It's important for us to recognize that the Mosaic Covenant was never a covenant of works. It involved works, to be sure, but in the same sense that the New Covenant involves works - works borne out of, and in response to, God's grace. God never said anything like, "Here's the law. If you obey it, you're justified; you're saved; you can know me." Neither did he ever say anything like: "Here's the law. Take your best shot. I know you'll mess up." God doesn't operate that way. He never did. Many of us, though we know that the Lord doesn't operate under these kinds of premises in the New Covenant, still think that the Lord did it that way back then. If we think that God at least at one point operated in a way that demanded people to earn his acceptance, it's easy for us to question whether he still operates that way now. It's easy for an inaccurate image of God to form in our minds, one that ends up damaging us and others. How, then, is the New Covenant different? The writer explains, beginning in verse 10.
The New Covenant was to be made "after those days" - the days that were "coming," the days beyond the exile. The covenant was inaugurated by the death of Christ, which enabled the new exodus, the true return from exile. This death, exodus and return from exile were acted out, so to speak, on Jesus' last night with his disciples, when he told his disciples that the wine of which they partook was "my blood of the covenant, which is to be shed on behalf of many for the forgiveness of sins" (Matthew 26:28). The New Covenant, then, is in effect now, and it is in effect for the house of Israel, all followers of Jesus. The New Covenant, as described by Jeremiah, includes three features, which are described in five couplets of poetry, the last three of which relate to one feature.
The first feature of the covenant concerns the placing and writing of the laws of the Lord. The Lord said he would "put" his laws into the minds of the people and "write" them on their hearts. In the first covenant, he put his laws, the 10 commandments, in the temple, inside the ark of the covenant in the Most Holy Place, and he wrote them on tablets of stone. The words "mind" and "heart" are in parallel construction and relate to the inner life. The New Covenant is an internal covenant - a personal and intimate one.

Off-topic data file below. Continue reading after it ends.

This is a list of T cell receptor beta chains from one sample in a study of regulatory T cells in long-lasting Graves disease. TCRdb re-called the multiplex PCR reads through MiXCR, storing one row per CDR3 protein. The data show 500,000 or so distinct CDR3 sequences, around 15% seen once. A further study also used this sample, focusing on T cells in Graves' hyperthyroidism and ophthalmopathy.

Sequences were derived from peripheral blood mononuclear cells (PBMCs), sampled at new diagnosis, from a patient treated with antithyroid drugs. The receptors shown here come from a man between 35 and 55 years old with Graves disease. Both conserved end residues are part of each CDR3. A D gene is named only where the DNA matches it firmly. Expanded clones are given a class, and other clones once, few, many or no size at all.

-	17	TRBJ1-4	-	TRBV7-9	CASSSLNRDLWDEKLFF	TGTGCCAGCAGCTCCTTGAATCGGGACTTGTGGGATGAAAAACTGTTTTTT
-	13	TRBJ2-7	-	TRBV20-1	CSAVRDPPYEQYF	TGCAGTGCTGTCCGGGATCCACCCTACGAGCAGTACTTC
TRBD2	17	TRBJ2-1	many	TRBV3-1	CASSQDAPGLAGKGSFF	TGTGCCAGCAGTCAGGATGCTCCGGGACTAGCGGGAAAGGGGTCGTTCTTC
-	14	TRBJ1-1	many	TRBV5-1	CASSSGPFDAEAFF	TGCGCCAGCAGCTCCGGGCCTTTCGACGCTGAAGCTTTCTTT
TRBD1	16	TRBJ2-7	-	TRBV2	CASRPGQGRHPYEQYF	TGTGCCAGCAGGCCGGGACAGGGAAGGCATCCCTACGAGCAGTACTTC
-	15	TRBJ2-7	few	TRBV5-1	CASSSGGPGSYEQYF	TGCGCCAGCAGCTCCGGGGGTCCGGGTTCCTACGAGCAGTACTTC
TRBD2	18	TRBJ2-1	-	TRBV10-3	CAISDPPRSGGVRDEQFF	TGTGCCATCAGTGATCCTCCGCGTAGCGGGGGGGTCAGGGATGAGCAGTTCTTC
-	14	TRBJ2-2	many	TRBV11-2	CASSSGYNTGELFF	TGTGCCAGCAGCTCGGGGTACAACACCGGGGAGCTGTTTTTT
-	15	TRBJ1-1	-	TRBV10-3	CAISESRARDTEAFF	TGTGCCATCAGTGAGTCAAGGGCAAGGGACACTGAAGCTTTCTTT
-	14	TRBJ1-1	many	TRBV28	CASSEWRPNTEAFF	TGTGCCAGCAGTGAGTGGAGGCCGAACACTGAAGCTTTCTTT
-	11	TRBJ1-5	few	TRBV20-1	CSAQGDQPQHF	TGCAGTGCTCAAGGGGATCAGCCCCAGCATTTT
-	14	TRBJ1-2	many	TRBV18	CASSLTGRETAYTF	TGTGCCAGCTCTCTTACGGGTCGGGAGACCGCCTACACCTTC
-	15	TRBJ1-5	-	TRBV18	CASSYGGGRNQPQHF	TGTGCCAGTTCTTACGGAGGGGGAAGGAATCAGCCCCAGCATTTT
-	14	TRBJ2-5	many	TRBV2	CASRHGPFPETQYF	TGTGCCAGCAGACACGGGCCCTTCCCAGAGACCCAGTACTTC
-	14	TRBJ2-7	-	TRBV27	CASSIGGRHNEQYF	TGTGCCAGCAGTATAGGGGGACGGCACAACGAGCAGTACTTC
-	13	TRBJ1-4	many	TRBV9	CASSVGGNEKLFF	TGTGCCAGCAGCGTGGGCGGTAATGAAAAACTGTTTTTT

The first covenant was designed to be internal as well, but it started from the outside. The written law was designed to work its way inside human hearts, but human hearts proved to be hard and resistant to truth. The first covenant, then, diagnosed the human heart as fundamentally resistant to God and his word. The problem was not with God or with the covenant but with the human heart. What was needed was a change of heart, and the Lord himself promised to effect that change: "Moreover, I will give you a new heart and put a new spirit within you; and I will remove the heart of stone from your flesh and give you a heart of flesh. And I will put my Spirit within you and cause you to walk in my statutes, and you will be careful to observe my ordinances" (Ezekiel 36:26-27). Although the promise of the New Covenant in Jeremiah 31 doesn't refer to the Holy Spirit, other passages do, such as the verses in Ezekiel. Jesus, of course, promised to send the Spirit (John 14:15-16, 15:26, 16:13), and Paul connects the ministry of the Holy Spirit to the New Covenant (2 Corinthians 3:6). After the advent of the first covenant, the Spirit of the Lord filled the tabernacle (Exodus 40:34-35). Now he fills the tabernacles of human hearts and writes the laws of the Lord on them.
The Spirit internalizes the law and shows it to be what it is - a beautiful expression of God's heart, not a list of impossible demands. The Spirit first of all, then, shows us God's heart. He shows us, in a much more internal way, that the Lord is the God who took us by the hand and redeemed us from bondage to sin, from bondage to a lifestyle of rejecting God and his word. When we see God for who he is, we see his law for what it is: a gift from him who loves us so much that he tells us what's good for us. The Lord said that when he brought Israel back from exile, he would "circumcise your heart and the heart of your descendants, to love the Lord your God with all your heart and with all your soul, in order that you may live" (Deuteronomy 30:6). Obedience to the law, then, as the Spirit does his work within us, becomes more of a delight and less of a burden under the New Covenant.
The second feature is the Lord's promise that he would be our God and we would be his people. This is a familiar Old Testament refrain that begins with the Lord's covenant with Abraham (Genesis 17:7) and can be tracked right through to the depiction of the new heavens and the new earth (Revelation 21:3). The promise was included in the Mosaic Covenant as well (Exodus 6:7, Leviticus 26:12). But the people abandoned the Lord. The New Covenant, then, can be seen as a covenant renewal - one that guarantees continuance in the covenant on the part of the people. That was the fault with the first covenant: It didn't generate continuance. The New Covenant issues forth the Spirit, who takes up residence in human hearts, makes them responsive to the Lord and guarantees continuance (Ephesians 1:13, 4:30). Unlike the Mosaic Covenant, it promises that the people will continue in covenant and that the Lord will continue with them.
The third feature is universal knowledge of the Lord, as depicted by the three couplets in verses 11 and 12. Under the New Covenant, there is no need for teaching each other to "know the Lord." Why is this?